Otto of Freising notes, with surprise, that the north of Italy had developed a very peculiar kind of society. Instead of loyalty to a king, Italians felt loyalty to their cities. “Practically that entire land is divided among the cities,” he writes, “. . . and scarcely any noble or great man can be found in all the surrounding territory who does not acknowledge the authority of his city.” So instead of reducing a single rebellious country to submission, Frederick Barbarossa found himself forced to address the loyalty of each city, one by one. The Genoese responded by building a whole series of new walls and openly defying the emperor. The consul of Milan persuaded a handful of other cities to join him in an anti-imperial coalition. Pope Adrian IV, reading the generally anti-Barbarossa mood of the peninsula, reversed himself and made a treaty with the Norman enemy to the south. He died shortly afterwards, before Barbarossa could come back to Rome and punish him, and two popes were elected in his place; a legitimate pope, Alexander III, appointed by the cardinals in proper ecclesiastical fashion; and an “antipope,” Victor IV, appointed by Frederick Barbarossa and installed in Rome by Frederick’s soldiers. Alexander III fled into Western Francia and excommunicated the antipope Victor IV, who paid no attention.7

Meanwhile, Henry the Lion was ruling the north and east of Germany in practical independence: a kingdom within the empire. In 1156, he began to push farther east against the Slavic territories. The following year, he founded the city of Munich on the Isar river, so that he could dominate the salt trade that crossed the river there; in 1159, he built a port at Lübeck to draw merchant ships in.

But he remained Frederick’s ally, accompanying his cousin into Italy to help him fight against the rebellious Italian territories. In 1162, with the help of both Henry the Lion and the armies of Pisa (Pisa had decided that there was more to be gained in fighting for the emperor, than against), Frederick Barbarossa finally conquered the stubborn city of Milan. It had been hostile to him since his coronation; it had caused him untold trouble, money, and men; it had been under siege for nearly eight months; and when the starving people finally surrendered, Barbarossa forced hundreds of the city’s elite to approach him barefoot, smeared with ashes, and kiss his feet. He then allowed his men to sack the city, burn its houses, and pillage its churches; when they were done, Milan no longer existed. All of its people were taken away and resettled in other villages.8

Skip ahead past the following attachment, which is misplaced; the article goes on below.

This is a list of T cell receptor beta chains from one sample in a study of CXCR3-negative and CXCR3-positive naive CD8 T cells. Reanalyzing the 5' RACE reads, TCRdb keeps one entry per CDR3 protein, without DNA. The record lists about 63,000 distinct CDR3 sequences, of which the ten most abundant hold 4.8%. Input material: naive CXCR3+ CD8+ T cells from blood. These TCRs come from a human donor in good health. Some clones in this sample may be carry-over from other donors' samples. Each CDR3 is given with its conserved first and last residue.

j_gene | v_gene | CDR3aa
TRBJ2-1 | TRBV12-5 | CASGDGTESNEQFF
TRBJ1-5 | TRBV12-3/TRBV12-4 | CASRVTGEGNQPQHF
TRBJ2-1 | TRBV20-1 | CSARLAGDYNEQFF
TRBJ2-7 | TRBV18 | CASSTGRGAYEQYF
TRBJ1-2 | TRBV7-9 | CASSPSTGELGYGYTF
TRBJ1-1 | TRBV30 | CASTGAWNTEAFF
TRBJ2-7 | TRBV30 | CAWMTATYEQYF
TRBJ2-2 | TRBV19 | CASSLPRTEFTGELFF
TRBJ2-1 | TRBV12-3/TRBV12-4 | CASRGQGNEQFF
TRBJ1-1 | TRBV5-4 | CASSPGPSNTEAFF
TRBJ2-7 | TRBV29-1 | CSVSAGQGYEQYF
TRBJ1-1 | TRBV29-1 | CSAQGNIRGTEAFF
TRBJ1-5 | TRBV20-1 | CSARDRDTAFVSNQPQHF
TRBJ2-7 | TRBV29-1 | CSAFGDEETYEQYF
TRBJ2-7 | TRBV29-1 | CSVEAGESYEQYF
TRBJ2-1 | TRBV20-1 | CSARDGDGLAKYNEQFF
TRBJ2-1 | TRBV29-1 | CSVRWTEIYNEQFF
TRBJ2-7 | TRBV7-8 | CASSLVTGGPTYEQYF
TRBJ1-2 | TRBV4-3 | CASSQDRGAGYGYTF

image

12.1 The Empire of Frederick Barbarossa

To remind his rebellious subjects that God had given him his imperial crown, Barbarossa took Milan’s most sacred relics—the bones of the Magi, the three kings who (tradition said) had brought gifts to the baby Jesus after his birth—back to the German city of Cologne. He installed them in the cathedral there, as patrons of the city; lending their recognition of a king greater than themselves to none other than Frederick Barbarossa. Three years later, he directed his puppet antipope in Rome—now Paschal III, appointed by Frederick in 1164 when Victor IV died—to canonize Charlemagne. Now he could claim that his royal office was holy in more than one way: given to him by God, first established by a saint.9

None of this helped him hold on to the Italian kingdom. The northern cities had been too independent for too long, and the old symbols of imperial authority counted for nothing with the tradesmen and guildsmen, merchants and artists, of Verona and Parma, Bologna and Venice. In 1167, the cities of the north banded together against Frederick’s claims, forming the Lombard League.

Frederick’s answering invasion was halted when his soldiers were attacked by a sudden and devastating epidemic of malaria. “A wind came from the southern zone with thunder and lightning,” wrote the Italian chronicler Godfrey of Viterbo, poetically. “Every man was drenched as the heat of the sun decreased, and became ill with a terrifying fever. . . . The soldiers ached with pain in their heads . . . and internal organs and legs.”10

The weakened imperial army crawled away, and the Lombard League consolidated its power. Together, the cities of the League began to rebuild Milan. They also joined together to build a brand new city, blocking the pass that the German armies used to descend into Italy. This new city they named Alessandria, in honor of the exiled pope.11

The malaria was bad luck, but when Frederick finally returned to Italy with fresh forces, he found that the Lombard League had passed beyond his control. In 1176, the combined armies of the League defeated the imperial forces decisively at Legnano; and Frederick, a realist, decided to abandon the struggle.

In 1177, at Venice, he made peace both with the cities of the League and with the legitimate Alexander III. The cities of the League were given the undisputed right to govern themselves. The antipope in Rome, Paschal III, had died in 1168; Frederick now abandoned his successor, the antipope Callixtus III, and recognized Alexander III as the sole authority over the Papal States.

It was not all bad news for Frederick, though. Returning to Germany, he confiscated the lands of Henry the Lion, who had refused to accompany him into Italy for the final confrontation, and drove his cousin into exile. Henry’s lands, which had grown to cover much of the north and the east, were partitioned up among less powerful noblemen who owed Frederick favors. Frederick had lost northern Italy; but now Germany was more firmly his than ever.

image


* The Wends were made up of a federation of five tribes: the Wagrians, Abotrites, Polabians, Rugians, and Liutizians. See John France, The Crusades and the Expansion of Catholic Christendom, 1000–1714 (Routledge, 2005), pp. 111ff.

* Eugenius died in 1153 and was succeeded by Anastasius IV, who held the pontificate for less than a year before dying; Adrian IV was elected on December 3, 1154.

If you find an error please notify us in the comments. Thank you!